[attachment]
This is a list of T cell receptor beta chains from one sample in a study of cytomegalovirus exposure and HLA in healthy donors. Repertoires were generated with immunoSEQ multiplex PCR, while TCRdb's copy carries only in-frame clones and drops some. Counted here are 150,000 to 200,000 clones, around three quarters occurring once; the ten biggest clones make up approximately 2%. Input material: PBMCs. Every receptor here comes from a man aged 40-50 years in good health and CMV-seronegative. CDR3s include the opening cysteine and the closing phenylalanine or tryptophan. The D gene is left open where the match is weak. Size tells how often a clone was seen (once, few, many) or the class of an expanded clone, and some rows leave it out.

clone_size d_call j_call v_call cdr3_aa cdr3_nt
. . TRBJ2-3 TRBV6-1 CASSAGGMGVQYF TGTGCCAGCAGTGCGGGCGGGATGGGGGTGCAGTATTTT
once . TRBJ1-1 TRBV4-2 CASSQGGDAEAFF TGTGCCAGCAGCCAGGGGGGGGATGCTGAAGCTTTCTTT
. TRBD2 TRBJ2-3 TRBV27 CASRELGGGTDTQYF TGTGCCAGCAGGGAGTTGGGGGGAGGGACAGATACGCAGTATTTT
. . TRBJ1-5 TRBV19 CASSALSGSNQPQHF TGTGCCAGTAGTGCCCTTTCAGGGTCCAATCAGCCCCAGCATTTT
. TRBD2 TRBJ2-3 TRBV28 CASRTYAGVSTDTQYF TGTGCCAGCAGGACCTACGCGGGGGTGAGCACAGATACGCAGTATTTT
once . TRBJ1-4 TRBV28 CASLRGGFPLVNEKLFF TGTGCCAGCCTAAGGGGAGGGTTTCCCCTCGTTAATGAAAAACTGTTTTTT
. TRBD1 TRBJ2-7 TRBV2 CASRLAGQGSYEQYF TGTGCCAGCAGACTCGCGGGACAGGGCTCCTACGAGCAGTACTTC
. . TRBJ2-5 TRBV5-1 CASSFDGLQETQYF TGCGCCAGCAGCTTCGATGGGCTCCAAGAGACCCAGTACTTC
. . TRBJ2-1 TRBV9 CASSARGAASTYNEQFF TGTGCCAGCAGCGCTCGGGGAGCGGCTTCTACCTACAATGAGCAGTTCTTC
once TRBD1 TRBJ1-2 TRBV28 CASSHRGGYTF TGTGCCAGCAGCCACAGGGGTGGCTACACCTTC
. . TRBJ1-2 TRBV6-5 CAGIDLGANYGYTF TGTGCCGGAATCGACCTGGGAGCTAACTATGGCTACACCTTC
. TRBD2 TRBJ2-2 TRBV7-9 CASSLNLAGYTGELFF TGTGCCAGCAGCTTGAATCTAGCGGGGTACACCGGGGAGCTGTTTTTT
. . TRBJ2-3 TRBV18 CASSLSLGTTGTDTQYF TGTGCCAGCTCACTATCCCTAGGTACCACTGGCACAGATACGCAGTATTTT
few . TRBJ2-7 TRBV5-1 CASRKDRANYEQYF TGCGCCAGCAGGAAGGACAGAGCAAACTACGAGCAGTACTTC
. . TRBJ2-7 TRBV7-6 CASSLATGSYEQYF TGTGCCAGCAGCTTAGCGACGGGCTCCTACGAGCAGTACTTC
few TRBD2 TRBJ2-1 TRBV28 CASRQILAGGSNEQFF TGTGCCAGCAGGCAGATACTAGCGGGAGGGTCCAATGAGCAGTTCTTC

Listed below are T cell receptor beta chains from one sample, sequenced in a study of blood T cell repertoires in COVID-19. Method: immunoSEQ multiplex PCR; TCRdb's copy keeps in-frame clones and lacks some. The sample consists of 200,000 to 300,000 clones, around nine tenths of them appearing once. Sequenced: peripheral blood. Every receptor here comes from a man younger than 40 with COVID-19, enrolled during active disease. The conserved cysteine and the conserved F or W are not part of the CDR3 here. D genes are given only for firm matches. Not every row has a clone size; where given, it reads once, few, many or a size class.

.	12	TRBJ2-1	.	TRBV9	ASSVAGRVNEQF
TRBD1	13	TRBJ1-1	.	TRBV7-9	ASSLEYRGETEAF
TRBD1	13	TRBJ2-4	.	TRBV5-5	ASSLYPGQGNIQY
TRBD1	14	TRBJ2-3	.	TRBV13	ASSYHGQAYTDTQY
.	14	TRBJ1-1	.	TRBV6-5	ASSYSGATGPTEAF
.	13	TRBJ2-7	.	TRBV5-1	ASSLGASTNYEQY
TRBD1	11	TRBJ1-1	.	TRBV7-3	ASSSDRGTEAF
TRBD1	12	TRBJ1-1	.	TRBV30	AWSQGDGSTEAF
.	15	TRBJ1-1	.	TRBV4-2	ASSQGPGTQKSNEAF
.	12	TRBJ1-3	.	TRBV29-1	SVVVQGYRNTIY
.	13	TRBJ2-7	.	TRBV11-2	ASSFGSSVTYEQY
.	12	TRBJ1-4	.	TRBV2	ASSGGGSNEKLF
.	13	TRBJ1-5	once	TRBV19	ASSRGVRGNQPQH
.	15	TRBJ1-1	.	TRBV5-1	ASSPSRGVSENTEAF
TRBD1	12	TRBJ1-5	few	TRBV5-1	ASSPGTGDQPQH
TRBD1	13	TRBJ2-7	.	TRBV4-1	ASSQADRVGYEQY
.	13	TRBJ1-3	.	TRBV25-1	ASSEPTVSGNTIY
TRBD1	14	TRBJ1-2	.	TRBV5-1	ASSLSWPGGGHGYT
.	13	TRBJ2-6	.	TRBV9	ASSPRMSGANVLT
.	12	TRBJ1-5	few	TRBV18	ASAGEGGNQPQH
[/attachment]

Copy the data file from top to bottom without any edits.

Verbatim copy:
This is a list of T cell receptor beta chains from one sample in a study of cytomegalovirus exposure and HLA in healthy donors. Repertoires were generated with immunoSEQ multiplex PCR, while TCRdb's copy carries only in-frame clones and drops some. Counted here are 150,000 to 200,000 clones, around three quarters occurring once; the ten biggest clones make up approximately 2%. Input material: PBMCs. Every receptor here comes from a man aged 40-50 years in good health and CMV-seronegative. CDR3s include the opening cysteine and the closing phenylalanine or tryptophan. The D gene is left open where the match is weak. Size tells how often a clone was seen (once, few, many) or the class of an expanded clone, and some rows leave it out.

clone_size d_call j_call v_call cdr3_aa cdr3_nt
. . TRBJ2-3 TRBV6-1 CASSAGGMGVQYF TGTGCCAGCAGTGCGGGCGGGATGGGGGTGCAGTATTTT
once . TRBJ1-1 TRBV4-2 CASSQGGDAEAFF TGTGCCAGCAGCCAGGGGGGGGATGCTGAAGCTTTCTTT
. TRBD2 TRBJ2-3 TRBV27 CASRELGGGTDTQYF TGTGCCAGCAGGGAGTTGGGGGGAGGGACAGATACGCAGTATTTT
. . TRBJ1-5 TRBV19 CASSALSGSNQPQHF TGTGCCAGTAGTGCCCTTTCAGGGTCCAATCAGCCCCAGCATTTT
. TRBD2 TRBJ2-3 TRBV28 CASRTYAGVSTDTQYF TGTGCCAGCAGGACCTACGCGGGGGTGAGCACAGATACGCAGTATTTT
once . TRBJ1-4 TRBV28 CASLRGGFPLVNEKLFF TGTGCCAGCCTAAGGGGAGGGTTTCCCCTCGTTAATGAAAAACTGTTTTTT
. TRBD1 TRBJ2-7 TRBV2 CASRLAGQGSYEQYF TGTGCCAGCAGACTCGCGGGACAGGGCTCCTACGAGCAGTACTTC
. . TRBJ2-5 TRBV5-1 CASSFDGLQETQYF TGCGCCAGCAGCTTCGATGGGCTCCAAGAGACCCAGTACTTC
. . TRBJ2-1 TRBV9 CASSARGAASTYNEQFF TGTGCCAGCAGCGCTCGGGGAGCGGCTTCTACCTACAATGAGCAGTTCTTC
once TRBD1 TRBJ1-2 TRBV28 CASSHRGGYTF TGTGCCAGCAGCCACAGGGGTGGCTACACCTTC
. . TRBJ1-2 TRBV6-5 CAGIDLGANYGYTF TGTGCCGGAATCGACCTGGGAGCTAACTATGGCTACACCTTC
. TRBD2 TRBJ2-2 TRBV7-9 CASSLNLAGYTGELFF TGTGCCAGCAGCTTGAATCTAGCGGGGTACACCGGGGAGCTGTTTTTT
. . TRBJ2-3 TRBV18 CASSLSLGTTGTDTQYF TGTGCCAGCTCACTATCCCTAGGTACCACTGGCACAGATACGCAGTATTTT
few . TRBJ2-7 TRBV5-1 CASRKDRANYEQYF TGCGCCAGCAGGAAGGACAGAGCAAACTACGAGCAGTACTTC
. . TRBJ2-7 TRBV7-6 CASSLATGSYEQYF TGTGCCAGCAGCTTAGCGACGGGCTCCTACGAGCAGTACTTC
few TRBD2 TRBJ2-1 TRBV28 CASRQILAGGSNEQFF TGTGCCAGCAGGCAGATACTAGCGGGAGGGTCCAATGAGCAGTTCTTC

Listed below are T cell receptor beta chains from one sample, sequenced in a study of blood T cell repertoires in COVID-19. Method: immunoSEQ multiplex PCR; TCRdb's copy keeps in-frame clones and lacks some. The sample consists of 200,000 to 300,000 clones, around nine tenths of them appearing once. Sequenced: peripheral blood. Every receptor here comes from a man younger than 40 with COVID-19, enrolled during active disease. The conserved cysteine and the conserved F or W are not part of the CDR3 here. D genes are given only for firm matches. Not every row has a clone size; where given, it reads once, few, many or a size class.

.	12	TRBJ2-1	.	TRBV9	ASSVAGRVNEQF
TRBD1	13	TRBJ1-1	.	TRBV7-9	ASSLEYRGETEAF
TRBD1	13	TRBJ2-4	.	TRBV5-5	ASSLYPGQGNIQY
TRBD1	14	TRBJ2-3	.	TRBV13	ASSYHGQAYTDTQY
.	14	TRBJ1-1	.	TRBV6-5	ASSYSGATGPTEAF
.	13	TRBJ2-7	.	TRBV5-1	ASSLGASTNYEQY
TRBD1	11	TRBJ1-1	.	TRBV7-3	ASSSDRGTEAF
TRBD1	12	TRBJ1-1	.	TRBV30	AWSQGDGSTEAF
.	15	TRBJ1-1	.	TRBV4-2	ASSQGPGTQKSNEAF
.	12	TRBJ1-3	.	TRBV29-1	SVVVQGYRNTIY
.	13	TRBJ2-7	.	TRBV11-2	ASSFGSSVTYEQY
.	12	TRBJ1-4	.	TRBV2	ASSGGGSNEKLF
.	13	TRBJ1-5	once	TRBV19	ASSRGVRGNQPQH
.	15	TRBJ1-1	.	TRBV5-1	ASSPSRGVSENTEAF
TRBD1	12	TRBJ1-5	few	TRBV5-1	ASSPGTGDQPQH
TRBD1	13	TRBJ2-7	.	TRBV4-1	ASSQADRVGYEQY
.	13	TRBJ1-3	.	TRBV25-1	ASSEPTVSGNTIY
TRBD1	14	TRBJ1-2	.	TRBV5-1	ASSLSWPGGGHGYT
.	13	TRBJ2-6	.	TRBV9	ASSPRMSGANVLT
.	12	TRBJ1-5	few	TRBV18	ASAGEGGNQPQH